The Indiana General Assembly is making plans for a new session. While this is not a budget year, lawmakers representing our rural communities need to focus now on supporting our rural schools and communities in preparation for the next biennium.
The Indiana Rural Caucus, a bipartisan group of rural legislators from both the Senate and the House, was formed in 2009. At that time, it set out to address topics such as expanding broadband coverage, farmland assessed valuation, transportation and transportation infrastructure, rural health care issues, working more closely with local zoning and health boards on agricultural issues, methamphetamine use and production, and finally, a more equitable funding formula for rural schools. While some of these areas have seen some progress, much still needs to be done to support our rural communities.
It is time for the Indiana Rural Caucus to hold a summit, inviting school district superintendents and rural community leaders. The agenda, at minimum, should include strategies to support the school districts and strategies to attract businesses to Indiana’s rural areas.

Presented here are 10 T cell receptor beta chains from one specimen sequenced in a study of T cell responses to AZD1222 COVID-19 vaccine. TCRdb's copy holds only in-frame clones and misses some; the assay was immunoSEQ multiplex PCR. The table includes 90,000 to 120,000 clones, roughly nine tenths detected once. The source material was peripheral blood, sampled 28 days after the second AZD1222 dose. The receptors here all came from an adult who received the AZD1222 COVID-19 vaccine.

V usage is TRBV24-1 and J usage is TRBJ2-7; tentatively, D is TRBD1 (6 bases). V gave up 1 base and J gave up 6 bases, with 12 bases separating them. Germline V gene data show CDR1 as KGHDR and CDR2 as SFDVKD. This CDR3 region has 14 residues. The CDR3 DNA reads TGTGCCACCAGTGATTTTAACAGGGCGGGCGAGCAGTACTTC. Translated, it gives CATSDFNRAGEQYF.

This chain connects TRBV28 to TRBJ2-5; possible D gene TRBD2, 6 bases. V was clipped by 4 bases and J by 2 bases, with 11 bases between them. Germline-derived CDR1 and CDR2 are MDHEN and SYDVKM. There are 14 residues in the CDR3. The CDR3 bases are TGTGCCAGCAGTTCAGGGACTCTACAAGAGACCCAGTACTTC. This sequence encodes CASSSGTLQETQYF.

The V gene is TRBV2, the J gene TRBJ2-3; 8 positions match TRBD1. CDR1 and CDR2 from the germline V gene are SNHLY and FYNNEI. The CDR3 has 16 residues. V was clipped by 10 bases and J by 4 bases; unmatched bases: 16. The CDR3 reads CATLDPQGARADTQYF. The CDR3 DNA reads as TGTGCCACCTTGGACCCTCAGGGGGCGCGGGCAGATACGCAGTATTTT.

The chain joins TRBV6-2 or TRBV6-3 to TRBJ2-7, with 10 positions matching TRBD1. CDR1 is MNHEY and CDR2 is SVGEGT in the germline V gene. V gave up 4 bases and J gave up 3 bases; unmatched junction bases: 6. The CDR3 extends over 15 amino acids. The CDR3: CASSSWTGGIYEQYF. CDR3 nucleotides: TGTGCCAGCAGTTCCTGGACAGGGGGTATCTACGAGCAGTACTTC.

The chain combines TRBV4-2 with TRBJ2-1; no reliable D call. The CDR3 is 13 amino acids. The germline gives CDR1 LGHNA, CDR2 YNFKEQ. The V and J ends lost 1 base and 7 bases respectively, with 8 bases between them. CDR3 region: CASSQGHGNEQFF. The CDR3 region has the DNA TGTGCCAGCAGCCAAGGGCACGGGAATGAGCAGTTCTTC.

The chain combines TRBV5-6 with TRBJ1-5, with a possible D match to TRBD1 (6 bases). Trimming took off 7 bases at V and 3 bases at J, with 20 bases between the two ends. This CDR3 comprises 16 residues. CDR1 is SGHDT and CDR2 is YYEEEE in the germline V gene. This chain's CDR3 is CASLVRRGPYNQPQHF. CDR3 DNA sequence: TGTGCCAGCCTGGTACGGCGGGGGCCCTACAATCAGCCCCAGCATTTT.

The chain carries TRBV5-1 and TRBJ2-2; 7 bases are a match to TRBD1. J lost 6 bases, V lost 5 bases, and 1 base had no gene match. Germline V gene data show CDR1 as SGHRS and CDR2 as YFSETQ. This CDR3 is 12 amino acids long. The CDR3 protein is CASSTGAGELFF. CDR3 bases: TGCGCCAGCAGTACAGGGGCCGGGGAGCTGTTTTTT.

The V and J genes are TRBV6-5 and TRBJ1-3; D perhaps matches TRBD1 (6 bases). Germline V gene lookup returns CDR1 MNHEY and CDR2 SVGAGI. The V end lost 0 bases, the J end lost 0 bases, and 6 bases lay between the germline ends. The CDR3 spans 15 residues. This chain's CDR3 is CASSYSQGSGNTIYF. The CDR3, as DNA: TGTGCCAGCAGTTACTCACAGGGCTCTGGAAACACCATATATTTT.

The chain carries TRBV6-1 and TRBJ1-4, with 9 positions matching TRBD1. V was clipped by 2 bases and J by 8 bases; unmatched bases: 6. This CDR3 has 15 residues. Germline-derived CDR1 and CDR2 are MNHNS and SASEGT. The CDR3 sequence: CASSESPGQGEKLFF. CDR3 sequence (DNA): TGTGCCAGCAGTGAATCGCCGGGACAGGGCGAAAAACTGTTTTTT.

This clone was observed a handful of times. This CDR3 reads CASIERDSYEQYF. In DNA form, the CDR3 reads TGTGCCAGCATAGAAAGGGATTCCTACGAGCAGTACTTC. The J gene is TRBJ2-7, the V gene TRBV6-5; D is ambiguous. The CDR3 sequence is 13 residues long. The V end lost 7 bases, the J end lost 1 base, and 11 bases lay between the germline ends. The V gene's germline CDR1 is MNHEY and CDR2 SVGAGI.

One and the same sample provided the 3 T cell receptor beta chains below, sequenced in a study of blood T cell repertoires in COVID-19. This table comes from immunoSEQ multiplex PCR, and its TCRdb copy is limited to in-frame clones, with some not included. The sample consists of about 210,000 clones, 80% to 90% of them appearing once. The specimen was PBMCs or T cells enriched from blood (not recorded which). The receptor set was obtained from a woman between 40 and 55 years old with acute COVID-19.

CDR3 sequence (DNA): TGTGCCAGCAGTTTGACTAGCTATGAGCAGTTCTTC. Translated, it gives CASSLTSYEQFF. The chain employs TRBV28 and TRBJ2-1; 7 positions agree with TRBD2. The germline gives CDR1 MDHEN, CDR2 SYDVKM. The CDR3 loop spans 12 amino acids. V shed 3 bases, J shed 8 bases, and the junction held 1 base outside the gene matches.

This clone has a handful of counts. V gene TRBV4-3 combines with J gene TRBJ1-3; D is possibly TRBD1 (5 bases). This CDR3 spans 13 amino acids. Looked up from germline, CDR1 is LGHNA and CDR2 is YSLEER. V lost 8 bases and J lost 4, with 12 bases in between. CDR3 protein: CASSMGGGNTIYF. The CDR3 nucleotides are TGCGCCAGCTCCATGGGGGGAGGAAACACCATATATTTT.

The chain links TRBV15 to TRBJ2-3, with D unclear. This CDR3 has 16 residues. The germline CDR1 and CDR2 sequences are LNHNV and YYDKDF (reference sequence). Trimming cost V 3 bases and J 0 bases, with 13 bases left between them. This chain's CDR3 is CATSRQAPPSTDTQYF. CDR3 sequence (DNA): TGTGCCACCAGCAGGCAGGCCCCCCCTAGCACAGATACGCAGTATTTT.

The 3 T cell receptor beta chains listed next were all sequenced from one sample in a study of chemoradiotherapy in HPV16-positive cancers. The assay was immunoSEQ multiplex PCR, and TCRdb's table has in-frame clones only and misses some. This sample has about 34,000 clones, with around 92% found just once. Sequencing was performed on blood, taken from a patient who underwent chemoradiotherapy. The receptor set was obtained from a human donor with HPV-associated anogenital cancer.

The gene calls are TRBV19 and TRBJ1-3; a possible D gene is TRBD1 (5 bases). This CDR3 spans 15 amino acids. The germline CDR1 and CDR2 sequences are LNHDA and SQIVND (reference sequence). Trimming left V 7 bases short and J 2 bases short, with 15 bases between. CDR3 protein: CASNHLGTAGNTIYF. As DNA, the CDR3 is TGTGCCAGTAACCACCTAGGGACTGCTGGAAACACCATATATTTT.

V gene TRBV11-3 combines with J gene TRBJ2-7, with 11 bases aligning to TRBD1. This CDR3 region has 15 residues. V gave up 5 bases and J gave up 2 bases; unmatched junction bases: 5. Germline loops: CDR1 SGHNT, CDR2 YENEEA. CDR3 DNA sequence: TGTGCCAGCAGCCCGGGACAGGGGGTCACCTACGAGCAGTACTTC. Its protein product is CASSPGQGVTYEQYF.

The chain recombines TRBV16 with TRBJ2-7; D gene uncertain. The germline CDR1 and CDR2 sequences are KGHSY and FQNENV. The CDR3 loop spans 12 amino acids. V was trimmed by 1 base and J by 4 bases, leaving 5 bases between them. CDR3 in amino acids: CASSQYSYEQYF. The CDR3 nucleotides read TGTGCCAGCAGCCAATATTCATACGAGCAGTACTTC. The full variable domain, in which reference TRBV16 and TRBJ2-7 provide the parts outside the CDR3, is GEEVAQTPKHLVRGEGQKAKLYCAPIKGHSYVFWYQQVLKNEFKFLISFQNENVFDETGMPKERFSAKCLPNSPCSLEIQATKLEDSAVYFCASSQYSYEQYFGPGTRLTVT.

At nearly 250,000, Indiana has a larger absolutely rural student population than all but eight other states. Proportionally, these students represent roughly one in four of the state’s public-school students, with 41 percent eligible for free and reduced lunch.
Rural students deserve passionate dialogue about the needs of their schools and how to provide for these needs through additional programmatic funding support within a more equitable school-funding formula. Indiana rural schools know how to prepare our students, but they need funding to continue to provide a well-balanced curriculum and to attract teachers when their student populations decrease due to rural economic changes.
The Indiana Rural Caucus must also seriously explore ways for the state to assist rural communities in attracting businesses so that our rural populations don’t wither away. The summit should offer a forum for sharing what has worked in some of our rural areas to create employment opportunities with the intention of developing a plan with the governor to assist our rural communities to build their economies.
You don’t need to travel far outside of Indianapolis to realize Indiana is a rural state. The majority of members in our General Assembly represent rural areas. Their votes really do count, and add up, to stop legislation that would hurt rural economies and their schools or to pass legislation that can assist rural communities and their schools. It is time to call the Indiana Rural Caucus to action.•
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Ritz, a Democrat, is a former state superintendent of public instruction. Send comments email@example.com.